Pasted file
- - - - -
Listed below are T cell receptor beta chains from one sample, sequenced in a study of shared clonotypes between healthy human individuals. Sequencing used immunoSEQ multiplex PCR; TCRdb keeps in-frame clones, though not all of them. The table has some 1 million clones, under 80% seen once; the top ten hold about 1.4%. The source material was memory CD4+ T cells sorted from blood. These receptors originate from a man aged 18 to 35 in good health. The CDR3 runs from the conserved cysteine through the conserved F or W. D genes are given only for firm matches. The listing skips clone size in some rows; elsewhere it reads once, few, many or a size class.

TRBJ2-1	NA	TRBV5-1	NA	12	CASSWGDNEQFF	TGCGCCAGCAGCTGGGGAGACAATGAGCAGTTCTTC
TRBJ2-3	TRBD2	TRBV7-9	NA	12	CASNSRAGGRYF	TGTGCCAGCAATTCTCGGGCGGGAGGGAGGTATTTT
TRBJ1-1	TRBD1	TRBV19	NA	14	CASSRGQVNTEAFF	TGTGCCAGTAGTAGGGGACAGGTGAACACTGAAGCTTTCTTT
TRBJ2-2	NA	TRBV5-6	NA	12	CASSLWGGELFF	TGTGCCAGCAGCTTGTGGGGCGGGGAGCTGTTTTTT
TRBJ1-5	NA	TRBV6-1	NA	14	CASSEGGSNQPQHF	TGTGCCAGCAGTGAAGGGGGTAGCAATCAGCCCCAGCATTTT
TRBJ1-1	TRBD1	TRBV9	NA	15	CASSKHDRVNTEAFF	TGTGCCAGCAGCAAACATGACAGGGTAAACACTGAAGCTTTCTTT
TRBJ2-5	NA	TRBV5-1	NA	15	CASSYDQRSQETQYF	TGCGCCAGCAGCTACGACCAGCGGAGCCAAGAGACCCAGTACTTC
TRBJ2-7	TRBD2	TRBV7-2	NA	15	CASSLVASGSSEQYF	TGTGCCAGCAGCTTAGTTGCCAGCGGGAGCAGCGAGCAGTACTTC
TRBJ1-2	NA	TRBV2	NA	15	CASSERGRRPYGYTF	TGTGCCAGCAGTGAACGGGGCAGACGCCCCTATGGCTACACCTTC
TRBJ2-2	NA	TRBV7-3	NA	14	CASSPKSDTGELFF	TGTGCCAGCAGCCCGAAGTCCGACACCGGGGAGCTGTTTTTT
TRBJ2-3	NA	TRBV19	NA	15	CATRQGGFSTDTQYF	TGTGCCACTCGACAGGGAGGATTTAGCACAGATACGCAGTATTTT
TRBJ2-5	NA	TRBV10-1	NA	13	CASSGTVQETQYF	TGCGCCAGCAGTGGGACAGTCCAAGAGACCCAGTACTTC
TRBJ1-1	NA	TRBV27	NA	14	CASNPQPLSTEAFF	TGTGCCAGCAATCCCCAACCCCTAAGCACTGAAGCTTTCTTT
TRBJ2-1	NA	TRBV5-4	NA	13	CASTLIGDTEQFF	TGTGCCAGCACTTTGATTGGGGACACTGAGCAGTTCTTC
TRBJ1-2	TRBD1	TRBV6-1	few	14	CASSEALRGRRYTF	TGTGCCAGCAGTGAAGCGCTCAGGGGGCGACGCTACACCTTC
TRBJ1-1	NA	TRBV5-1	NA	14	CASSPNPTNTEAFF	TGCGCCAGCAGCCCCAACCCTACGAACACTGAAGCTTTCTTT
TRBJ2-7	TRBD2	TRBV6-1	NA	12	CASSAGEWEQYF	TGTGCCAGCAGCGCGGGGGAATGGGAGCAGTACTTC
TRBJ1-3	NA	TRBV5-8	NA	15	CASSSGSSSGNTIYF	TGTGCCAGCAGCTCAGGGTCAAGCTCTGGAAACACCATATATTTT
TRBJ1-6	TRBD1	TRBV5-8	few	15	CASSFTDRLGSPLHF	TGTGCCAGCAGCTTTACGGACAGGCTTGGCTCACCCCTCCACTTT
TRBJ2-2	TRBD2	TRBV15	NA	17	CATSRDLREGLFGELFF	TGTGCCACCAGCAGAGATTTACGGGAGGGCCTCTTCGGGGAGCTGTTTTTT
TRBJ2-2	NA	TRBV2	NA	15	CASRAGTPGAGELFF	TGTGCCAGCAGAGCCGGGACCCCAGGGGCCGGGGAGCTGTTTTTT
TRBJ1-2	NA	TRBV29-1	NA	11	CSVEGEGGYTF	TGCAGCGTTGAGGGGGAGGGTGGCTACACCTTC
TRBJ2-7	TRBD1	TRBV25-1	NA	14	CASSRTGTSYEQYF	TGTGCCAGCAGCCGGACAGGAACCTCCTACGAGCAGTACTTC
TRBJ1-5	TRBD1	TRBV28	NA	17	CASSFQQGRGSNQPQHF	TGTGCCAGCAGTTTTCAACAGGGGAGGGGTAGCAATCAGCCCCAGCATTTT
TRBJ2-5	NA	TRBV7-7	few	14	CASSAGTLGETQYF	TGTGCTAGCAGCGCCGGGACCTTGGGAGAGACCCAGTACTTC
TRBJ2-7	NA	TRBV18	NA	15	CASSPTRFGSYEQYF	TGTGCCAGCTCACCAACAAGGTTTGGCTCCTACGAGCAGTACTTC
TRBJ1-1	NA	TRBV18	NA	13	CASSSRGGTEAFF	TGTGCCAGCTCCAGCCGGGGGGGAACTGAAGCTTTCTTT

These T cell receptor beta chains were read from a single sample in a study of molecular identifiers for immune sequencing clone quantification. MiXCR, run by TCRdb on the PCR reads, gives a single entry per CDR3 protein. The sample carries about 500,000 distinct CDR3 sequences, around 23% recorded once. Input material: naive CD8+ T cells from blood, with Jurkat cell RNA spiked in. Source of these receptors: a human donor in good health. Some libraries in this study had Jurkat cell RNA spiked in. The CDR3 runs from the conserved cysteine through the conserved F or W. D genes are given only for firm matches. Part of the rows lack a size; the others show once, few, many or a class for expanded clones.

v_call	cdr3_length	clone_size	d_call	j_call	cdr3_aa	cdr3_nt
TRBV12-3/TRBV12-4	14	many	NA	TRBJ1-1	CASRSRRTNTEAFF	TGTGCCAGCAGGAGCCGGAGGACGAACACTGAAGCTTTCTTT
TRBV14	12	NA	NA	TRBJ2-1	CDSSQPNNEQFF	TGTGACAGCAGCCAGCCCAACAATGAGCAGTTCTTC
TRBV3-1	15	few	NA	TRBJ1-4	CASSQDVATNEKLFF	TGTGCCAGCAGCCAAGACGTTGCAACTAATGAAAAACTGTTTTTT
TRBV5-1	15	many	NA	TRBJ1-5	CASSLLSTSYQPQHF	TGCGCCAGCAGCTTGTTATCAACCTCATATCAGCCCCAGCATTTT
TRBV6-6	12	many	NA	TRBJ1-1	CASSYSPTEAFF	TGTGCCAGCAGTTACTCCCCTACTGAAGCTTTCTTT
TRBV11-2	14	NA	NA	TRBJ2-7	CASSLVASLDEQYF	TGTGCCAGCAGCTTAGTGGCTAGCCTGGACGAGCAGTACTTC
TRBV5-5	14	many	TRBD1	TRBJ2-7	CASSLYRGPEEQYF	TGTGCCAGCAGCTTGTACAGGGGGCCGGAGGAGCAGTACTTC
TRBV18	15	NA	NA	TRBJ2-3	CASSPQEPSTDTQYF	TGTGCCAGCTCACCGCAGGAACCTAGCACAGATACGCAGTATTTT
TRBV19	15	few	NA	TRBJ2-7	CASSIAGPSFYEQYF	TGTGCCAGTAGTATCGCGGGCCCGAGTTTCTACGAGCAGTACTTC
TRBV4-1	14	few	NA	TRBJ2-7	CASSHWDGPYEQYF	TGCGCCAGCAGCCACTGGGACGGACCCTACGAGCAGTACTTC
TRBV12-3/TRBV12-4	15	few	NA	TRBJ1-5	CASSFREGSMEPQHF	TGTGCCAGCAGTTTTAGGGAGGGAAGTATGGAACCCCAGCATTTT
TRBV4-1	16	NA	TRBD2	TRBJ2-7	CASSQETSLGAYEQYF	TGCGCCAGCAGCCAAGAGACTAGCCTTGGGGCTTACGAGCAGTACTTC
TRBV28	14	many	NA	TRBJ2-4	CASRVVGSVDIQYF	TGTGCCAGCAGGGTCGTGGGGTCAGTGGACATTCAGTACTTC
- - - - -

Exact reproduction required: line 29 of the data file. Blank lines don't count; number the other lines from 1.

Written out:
These T cell receptor beta chains were read from a single sample in a study of molecular identifiers for immune sequencing clone quantification. MiXCR, run by TCRdb on the PCR reads, gives a single entry per CDR3 protein. The sample carries about 500,000 distinct CDR3 sequences, around 23% recorded once. Input material: naive CD8+ T cells from blood, with Jurkat cell RNA spiked in. Source of these receptors: a human donor in good health. Some libraries in this study had Jurkat cell RNA spiked in. The CDR3 runs from the conserved cysteine through the conserved F or W. D genes are given only for firm matches. Part of the rows lack a size; the others show once, few, many or a class for expanded clones.